African Union (AU) Commission chairperson Nkosazana Dlamini-Zuma has chosen to remain mum about whether or not she will run for a second term at the body when hers expires later this year.
In fact, it isn’t even clear whether she has made up her mind about it.
The talk in the corridors of AU headquarters in Addis Ababa for the past few months has been that Dlamini-Zuma was packing to go home, possibly to answer the call of some ANC lobbyists to run for ANC president in 2017.
Those who support this view point to the lack of any lobbying on South Africa’s part as evidence that she would pack her bags soon.
“There has been silence, not a word of a campaign,” a South African government official who works in diplomatic circles said.
A number of officials at the AU and ANC lobbyists back home have remarked on how often Dlamini-Zuma had travelled to South Africa in recent months.
At least three people working closely with her said Dlamini-Zuma had chosen to keep them – and almost everyone else – in the dark about her plans.
One of them said the secrecy possibly had to do with her trying to shore up more support for a major continental development plan introduced in 2013 under her tenure, called Agenda 2063.
“So far, only 27 countries [out of the AU’s 54 member states] have adopted it, and even they are still in the process of domesticising it. If she makes the call now [that she is leaving], Agenda 2063 might be put on the back burner,” he said.
At least two AU staffers were expecting her to give some public indication of her plans at this weekend’s summit, but at the same time, they said she might only make her decision known when nominations for the position close, which usually happens around March or April – three months before the midyear summit.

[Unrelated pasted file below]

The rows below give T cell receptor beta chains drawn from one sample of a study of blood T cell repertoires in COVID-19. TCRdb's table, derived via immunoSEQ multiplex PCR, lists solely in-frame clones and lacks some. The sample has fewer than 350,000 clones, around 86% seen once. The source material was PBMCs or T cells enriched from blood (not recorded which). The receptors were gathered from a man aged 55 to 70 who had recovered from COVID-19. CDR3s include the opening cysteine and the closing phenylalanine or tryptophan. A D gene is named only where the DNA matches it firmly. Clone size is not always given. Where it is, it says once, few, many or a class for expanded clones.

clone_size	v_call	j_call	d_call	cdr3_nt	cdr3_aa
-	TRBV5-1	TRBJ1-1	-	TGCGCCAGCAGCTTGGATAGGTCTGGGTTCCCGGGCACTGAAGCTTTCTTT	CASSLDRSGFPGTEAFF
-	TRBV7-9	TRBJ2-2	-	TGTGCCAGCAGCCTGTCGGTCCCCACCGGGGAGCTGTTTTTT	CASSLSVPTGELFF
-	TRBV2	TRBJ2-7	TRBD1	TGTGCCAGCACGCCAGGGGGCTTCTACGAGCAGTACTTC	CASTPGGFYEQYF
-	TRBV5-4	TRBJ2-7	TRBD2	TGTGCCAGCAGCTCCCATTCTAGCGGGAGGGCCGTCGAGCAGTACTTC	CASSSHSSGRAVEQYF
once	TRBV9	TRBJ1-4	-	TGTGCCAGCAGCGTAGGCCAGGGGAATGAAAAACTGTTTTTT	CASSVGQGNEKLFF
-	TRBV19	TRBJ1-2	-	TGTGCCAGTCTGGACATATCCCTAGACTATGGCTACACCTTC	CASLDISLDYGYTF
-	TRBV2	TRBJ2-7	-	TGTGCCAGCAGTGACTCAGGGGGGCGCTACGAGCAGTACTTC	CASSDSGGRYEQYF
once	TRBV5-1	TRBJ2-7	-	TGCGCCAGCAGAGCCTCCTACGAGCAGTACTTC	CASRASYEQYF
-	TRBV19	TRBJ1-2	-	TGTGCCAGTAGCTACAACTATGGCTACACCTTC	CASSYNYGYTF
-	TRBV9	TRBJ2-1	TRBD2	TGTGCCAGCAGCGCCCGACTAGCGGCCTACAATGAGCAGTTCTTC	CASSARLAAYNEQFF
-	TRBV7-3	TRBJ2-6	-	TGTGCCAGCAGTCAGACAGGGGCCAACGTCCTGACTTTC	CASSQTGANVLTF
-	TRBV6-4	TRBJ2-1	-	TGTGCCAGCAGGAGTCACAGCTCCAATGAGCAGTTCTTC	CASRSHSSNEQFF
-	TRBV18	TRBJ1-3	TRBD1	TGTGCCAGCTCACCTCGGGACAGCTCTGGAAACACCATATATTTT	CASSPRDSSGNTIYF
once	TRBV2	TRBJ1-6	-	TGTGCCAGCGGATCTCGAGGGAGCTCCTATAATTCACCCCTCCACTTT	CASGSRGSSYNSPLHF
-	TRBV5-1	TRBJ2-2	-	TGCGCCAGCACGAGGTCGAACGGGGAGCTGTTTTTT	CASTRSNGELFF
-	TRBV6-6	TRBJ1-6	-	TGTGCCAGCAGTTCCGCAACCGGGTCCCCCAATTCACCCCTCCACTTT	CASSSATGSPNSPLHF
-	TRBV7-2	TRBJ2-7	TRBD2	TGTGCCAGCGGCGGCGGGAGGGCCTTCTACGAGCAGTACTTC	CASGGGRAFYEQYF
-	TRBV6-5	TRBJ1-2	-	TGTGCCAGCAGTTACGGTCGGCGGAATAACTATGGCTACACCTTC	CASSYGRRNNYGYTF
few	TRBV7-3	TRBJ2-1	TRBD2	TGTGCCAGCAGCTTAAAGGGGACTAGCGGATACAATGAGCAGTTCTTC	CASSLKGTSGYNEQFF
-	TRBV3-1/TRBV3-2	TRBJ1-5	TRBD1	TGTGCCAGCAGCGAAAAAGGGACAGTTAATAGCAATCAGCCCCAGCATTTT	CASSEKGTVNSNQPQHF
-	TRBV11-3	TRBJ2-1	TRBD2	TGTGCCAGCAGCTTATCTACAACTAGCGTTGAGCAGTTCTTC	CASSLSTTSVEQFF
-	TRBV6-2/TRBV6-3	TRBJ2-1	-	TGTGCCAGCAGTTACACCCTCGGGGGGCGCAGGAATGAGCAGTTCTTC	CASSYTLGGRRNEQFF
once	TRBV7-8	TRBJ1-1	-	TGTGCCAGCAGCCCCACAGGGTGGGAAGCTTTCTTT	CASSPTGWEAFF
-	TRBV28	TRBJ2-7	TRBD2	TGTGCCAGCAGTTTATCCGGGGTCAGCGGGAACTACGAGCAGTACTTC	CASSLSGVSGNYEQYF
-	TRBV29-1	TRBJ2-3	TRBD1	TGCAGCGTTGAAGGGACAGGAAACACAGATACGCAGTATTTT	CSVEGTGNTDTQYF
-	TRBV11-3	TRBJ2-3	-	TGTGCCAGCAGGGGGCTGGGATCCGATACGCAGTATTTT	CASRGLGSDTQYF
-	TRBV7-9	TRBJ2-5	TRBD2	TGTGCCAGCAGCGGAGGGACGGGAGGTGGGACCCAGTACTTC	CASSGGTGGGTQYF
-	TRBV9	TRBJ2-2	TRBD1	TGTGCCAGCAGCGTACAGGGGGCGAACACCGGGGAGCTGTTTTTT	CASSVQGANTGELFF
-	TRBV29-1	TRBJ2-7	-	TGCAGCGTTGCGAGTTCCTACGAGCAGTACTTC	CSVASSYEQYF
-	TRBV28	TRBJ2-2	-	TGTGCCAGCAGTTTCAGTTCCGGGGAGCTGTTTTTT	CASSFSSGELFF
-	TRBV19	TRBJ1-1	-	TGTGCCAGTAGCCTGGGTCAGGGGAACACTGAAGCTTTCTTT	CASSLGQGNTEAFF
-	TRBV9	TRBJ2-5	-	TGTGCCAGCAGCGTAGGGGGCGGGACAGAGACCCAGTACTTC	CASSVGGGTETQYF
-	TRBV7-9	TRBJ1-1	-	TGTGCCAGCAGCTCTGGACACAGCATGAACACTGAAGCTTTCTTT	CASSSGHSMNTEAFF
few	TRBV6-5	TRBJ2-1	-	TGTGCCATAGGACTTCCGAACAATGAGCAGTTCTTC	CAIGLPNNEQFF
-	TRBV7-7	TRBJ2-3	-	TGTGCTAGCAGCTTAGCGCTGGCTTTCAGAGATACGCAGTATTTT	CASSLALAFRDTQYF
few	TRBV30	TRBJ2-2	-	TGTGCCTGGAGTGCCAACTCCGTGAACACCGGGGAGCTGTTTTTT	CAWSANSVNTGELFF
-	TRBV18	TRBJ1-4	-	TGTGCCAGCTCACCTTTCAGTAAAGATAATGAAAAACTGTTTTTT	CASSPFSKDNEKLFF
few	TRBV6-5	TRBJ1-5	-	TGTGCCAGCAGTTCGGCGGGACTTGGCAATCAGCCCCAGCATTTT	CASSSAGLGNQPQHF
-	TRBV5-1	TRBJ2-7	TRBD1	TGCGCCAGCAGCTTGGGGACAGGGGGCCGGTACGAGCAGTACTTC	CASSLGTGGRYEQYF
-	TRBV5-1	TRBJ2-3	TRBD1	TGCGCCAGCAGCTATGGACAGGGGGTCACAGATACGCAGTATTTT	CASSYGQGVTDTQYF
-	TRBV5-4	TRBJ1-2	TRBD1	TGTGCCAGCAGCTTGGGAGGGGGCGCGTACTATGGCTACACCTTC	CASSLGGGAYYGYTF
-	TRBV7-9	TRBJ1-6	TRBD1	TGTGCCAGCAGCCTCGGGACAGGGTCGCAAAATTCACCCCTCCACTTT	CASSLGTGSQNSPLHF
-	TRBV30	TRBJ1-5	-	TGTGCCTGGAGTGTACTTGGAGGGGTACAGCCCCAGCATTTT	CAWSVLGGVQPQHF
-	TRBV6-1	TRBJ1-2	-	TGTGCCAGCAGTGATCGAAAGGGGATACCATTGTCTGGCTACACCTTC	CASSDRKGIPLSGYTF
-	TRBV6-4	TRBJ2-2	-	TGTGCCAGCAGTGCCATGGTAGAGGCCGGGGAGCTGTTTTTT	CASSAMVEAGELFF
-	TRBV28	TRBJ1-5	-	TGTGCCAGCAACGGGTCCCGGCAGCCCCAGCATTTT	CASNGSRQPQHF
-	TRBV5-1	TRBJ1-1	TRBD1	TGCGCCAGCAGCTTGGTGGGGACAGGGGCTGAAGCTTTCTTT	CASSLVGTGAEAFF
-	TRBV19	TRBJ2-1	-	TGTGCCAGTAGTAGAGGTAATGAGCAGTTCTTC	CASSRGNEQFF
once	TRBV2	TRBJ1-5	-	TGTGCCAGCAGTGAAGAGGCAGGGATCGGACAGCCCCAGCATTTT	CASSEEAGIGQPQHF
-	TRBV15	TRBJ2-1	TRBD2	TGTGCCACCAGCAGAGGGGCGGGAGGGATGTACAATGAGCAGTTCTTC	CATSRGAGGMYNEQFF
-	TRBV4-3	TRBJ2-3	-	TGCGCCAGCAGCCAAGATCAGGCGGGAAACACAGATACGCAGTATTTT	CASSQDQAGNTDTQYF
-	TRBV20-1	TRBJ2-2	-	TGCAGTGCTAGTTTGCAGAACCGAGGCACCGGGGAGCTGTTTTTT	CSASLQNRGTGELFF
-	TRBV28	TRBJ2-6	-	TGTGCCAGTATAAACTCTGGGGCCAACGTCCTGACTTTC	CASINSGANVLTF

Dlamini-Zuma fought a bruising battle to be elected in 2012, with Francophone countries pitted against the Anglophones – a battle she did not really manage to fully recover from.
Some are speculating that she wanted to avoid a repeat of this battle, but only one clear competitor has emerged so far – Algeria’s foreign minister, Ramtane Lamamra.
Even though, anecdotally, Lamamra has been campaigning to raise his profile in the continental body, analysts from the Institute for Security Studies said there was still uncertainty over whether he was eligible to serve.
Lamamra had already spent two terms on the AU Commission in the peace and security portfolio, and it’s as yet unclear whether the three-term limit applies.
Dlamini-Zuma has not always enjoyed support from member states in the AU.
For instance, she had been pushing to send in AU peacekeeping troops to Burundi following a decision by member states at the peace and security council in December. This week, however, member states retreated from that decision after Burundi refused to allow troops in and after violence in the country eased somewhat.
Some of her legacy projects are also struggling. One of the big issues she has been working on was to improve the AU’s finances so that it could be largely self-funding.
She launched the AU Foundation to rally funds from the private sector. At the AU summit in Johannesburg in June, the foundation held a presidential golf day and gala dinner, but at this year’s summit, the foundation didn’t feature on the programme.
Sources say the AU’s finances are suffering.
Although Dlamini-Zuma is set to jet off home next week after the summit, and despite calls from powerful lobby groups in the ANC for her to succeed President Jacob Zuma in 2017, she is by no means a shoo-in.
Deputy President Cyril Ramaphosa’s supporters are campaigning for ANC tradition to prevail, meaning the deputy steps up to become president, while Zuma’s detractors fear that Dlamini-Zuma would just be a continuation of his rule.